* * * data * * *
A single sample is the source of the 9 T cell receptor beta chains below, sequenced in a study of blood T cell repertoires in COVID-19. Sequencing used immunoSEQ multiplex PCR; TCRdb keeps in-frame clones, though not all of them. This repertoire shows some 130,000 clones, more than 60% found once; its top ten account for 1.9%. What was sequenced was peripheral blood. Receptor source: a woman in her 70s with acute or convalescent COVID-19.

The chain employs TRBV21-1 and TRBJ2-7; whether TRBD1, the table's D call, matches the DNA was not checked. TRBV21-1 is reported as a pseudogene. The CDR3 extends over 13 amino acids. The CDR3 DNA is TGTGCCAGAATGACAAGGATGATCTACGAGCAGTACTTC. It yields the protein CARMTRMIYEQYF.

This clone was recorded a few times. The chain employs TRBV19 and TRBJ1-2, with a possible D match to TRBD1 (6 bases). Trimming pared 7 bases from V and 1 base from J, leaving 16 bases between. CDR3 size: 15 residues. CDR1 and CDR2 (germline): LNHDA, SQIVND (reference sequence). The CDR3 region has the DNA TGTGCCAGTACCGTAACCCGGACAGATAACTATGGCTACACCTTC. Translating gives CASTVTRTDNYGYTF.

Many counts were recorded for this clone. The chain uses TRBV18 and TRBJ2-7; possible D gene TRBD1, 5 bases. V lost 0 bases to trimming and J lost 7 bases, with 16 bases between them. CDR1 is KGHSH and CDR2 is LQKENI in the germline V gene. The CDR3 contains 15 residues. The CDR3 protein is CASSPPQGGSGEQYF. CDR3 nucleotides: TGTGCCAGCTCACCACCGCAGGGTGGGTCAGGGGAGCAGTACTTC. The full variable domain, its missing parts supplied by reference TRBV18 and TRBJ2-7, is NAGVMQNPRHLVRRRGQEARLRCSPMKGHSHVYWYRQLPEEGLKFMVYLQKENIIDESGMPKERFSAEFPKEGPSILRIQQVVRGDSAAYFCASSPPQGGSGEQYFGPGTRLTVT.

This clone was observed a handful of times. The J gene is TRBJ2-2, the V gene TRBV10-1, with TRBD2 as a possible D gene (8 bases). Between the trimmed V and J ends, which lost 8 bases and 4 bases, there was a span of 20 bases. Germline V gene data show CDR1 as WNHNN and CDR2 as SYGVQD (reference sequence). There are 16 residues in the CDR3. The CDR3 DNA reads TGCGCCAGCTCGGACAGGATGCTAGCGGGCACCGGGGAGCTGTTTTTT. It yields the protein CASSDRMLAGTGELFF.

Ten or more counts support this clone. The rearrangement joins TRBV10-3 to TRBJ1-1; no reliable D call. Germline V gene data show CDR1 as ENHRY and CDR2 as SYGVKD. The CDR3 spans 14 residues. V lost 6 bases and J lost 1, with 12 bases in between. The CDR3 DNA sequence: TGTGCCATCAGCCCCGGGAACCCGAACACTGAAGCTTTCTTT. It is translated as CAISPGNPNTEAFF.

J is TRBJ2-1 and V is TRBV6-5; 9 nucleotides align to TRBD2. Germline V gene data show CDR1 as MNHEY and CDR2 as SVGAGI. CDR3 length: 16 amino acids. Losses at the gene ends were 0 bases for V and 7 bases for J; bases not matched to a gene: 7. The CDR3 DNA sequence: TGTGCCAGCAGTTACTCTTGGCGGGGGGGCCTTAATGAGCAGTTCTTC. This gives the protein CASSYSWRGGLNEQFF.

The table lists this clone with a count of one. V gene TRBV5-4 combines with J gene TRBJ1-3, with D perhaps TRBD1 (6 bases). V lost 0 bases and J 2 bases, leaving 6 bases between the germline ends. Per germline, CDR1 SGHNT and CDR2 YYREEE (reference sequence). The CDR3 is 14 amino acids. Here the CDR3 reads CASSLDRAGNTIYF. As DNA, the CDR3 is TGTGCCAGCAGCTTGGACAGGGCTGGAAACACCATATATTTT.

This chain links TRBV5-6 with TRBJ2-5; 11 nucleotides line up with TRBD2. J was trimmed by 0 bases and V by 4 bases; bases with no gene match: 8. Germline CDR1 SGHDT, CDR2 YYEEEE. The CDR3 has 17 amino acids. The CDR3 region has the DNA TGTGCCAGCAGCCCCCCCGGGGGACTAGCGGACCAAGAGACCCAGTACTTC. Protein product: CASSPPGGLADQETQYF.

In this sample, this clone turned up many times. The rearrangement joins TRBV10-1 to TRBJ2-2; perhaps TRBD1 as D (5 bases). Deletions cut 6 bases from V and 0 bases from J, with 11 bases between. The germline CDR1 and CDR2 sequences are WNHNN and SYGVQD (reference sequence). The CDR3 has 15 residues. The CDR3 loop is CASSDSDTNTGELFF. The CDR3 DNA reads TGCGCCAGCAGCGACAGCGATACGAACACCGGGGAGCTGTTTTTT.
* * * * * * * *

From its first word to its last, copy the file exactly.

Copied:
A single sample is the source of the 9 T cell receptor beta chains below, sequenced in a study of blood T cell repertoires in COVID-19. Sequencing used immunoSEQ multiplex PCR; TCRdb keeps in-frame clones, though not all of them. This repertoire shows some 130,000 clones, more than 60% found once; its top ten account for 1.9%. What was sequenced was peripheral blood. Receptor source: a woman in her 70s with acute or convalescent COVID-19.

The chain employs TRBV21-1 and TRBJ2-7; whether TRBD1, the table's D call, matches the DNA was not checked. TRBV21-1 is reported as a pseudogene. The CDR3 extends over 13 amino acids. The CDR3 DNA is TGTGCCAGAATGACAAGGATGATCTACGAGCAGTACTTC. It yields the protein CARMTRMIYEQYF.

This clone was recorded a few times. The chain employs TRBV19 and TRBJ1-2, with a possible D match to TRBD1 (6 bases). Trimming pared 7 bases from V and 1 base from J, leaving 16 bases between. CDR3 size: 15 residues. CDR1 and CDR2 (germline): LNHDA, SQIVND (reference sequence). The CDR3 region has the DNA TGTGCCAGTACCGTAACCCGGACAGATAACTATGGCTACACCTTC. Translating gives CASTVTRTDNYGYTF.

Many counts were recorded for this clone. The chain uses TRBV18 and TRBJ2-7; possible D gene TRBD1, 5 bases. V lost 0 bases to trimming and J lost 7 bases, with 16 bases between them. CDR1 is KGHSH and CDR2 is LQKENI in the germline V gene. The CDR3 contains 15 residues. The CDR3 protein is CASSPPQGGSGEQYF. CDR3 nucleotides: TGTGCCAGCTCACCACCGCAGGGTGGGTCAGGGGAGCAGTACTTC. The full variable domain, its missing parts supplied by reference TRBV18 and TRBJ2-7, is NAGVMQNPRHLVRRRGQEARLRCSPMKGHSHVYWYRQLPEEGLKFMVYLQKENIIDESGMPKERFSAEFPKEGPSILRIQQVVRGDSAAYFCASSPPQGGSGEQYFGPGTRLTVT.

This clone was observed a handful of times. The J gene is TRBJ2-2, the V gene TRBV10-1, with TRBD2 as a possible D gene (8 bases). Between the trimmed V and J ends, which lost 8 bases and 4 bases, there was a span of 20 bases. Germline V gene data show CDR1 as WNHNN and CDR2 as SYGVQD (reference sequence). There are 16 residues in the CDR3. The CDR3 DNA reads TGCGCCAGCTCGGACAGGATGCTAGCGGGCACCGGGGAGCTGTTTTTT. It yields the protein CASSDRMLAGTGELFF.

Ten or more counts support this clone. The rearrangement joins TRBV10-3 to TRBJ1-1; no reliable D call. Germline V gene data show CDR1 as ENHRY and CDR2 as SYGVKD. The CDR3 spans 14 residues. V lost 6 bases and J lost 1, with 12 bases in between. The CDR3 DNA sequence: TGTGCCATCAGCCCCGGGAACCCGAACACTGAAGCTTTCTTT. It is translated as CAISPGNPNTEAFF.

J is TRBJ2-1 and V is TRBV6-5; 9 nucleotides align to TRBD2. Germline V gene data show CDR1 as MNHEY and CDR2 as SVGAGI. CDR3 length: 16 amino acids. Losses at the gene ends were 0 bases for V and 7 bases for J; bases not matched to a gene: 7. The CDR3 DNA sequence: TGTGCCAGCAGTTACTCTTGGCGGGGGGGCCTTAATGAGCAGTTCTTC. This gives the protein CASSYSWRGGLNEQFF.

The table lists this clone with a count of one. V gene TRBV5-4 combines with J gene TRBJ1-3, with D perhaps TRBD1 (6 bases). V lost 0 bases and J 2 bases, leaving 6 bases between the germline ends. Per germline, CDR1 SGHNT and CDR2 YYREEE (reference sequence). The CDR3 is 14 amino acids. Here the CDR3 reads CASSLDRAGNTIYF. As DNA, the CDR3 is TGTGCCAGCAGCTTGGACAGGGCTGGAAACACCATATATTTT.

This chain links TRBV5-6 with TRBJ2-5; 11 nucleotides line up with TRBD2. J was trimmed by 0 bases and V by 4 bases; bases with no gene match: 8. Germline CDR1 SGHDT, CDR2 YYEEEE. The CDR3 has 17 amino acids. The CDR3 region has the DNA TGTGCCAGCAGCCCCCCCGGGGGACTAGCGGACCAAGAGACCCAGTACTTC. Protein product: CASSPPGGLADQETQYF.

In this sample, this clone turned up many times. The rearrangement joins TRBV10-1 to TRBJ2-2; perhaps TRBD1 as D (5 bases). Deletions cut 6 bases from V and 0 bases from J, with 11 bases between. The germline CDR1 and CDR2 sequences are WNHNN and SYGVQD (reference sequence). The CDR3 has 15 residues. The CDR3 loop is CASSDSDTNTGELFF. The CDR3 DNA reads TGCGCCAGCAGCGACAGCGATACGAACACCGGGGAGCTGTTTTTT.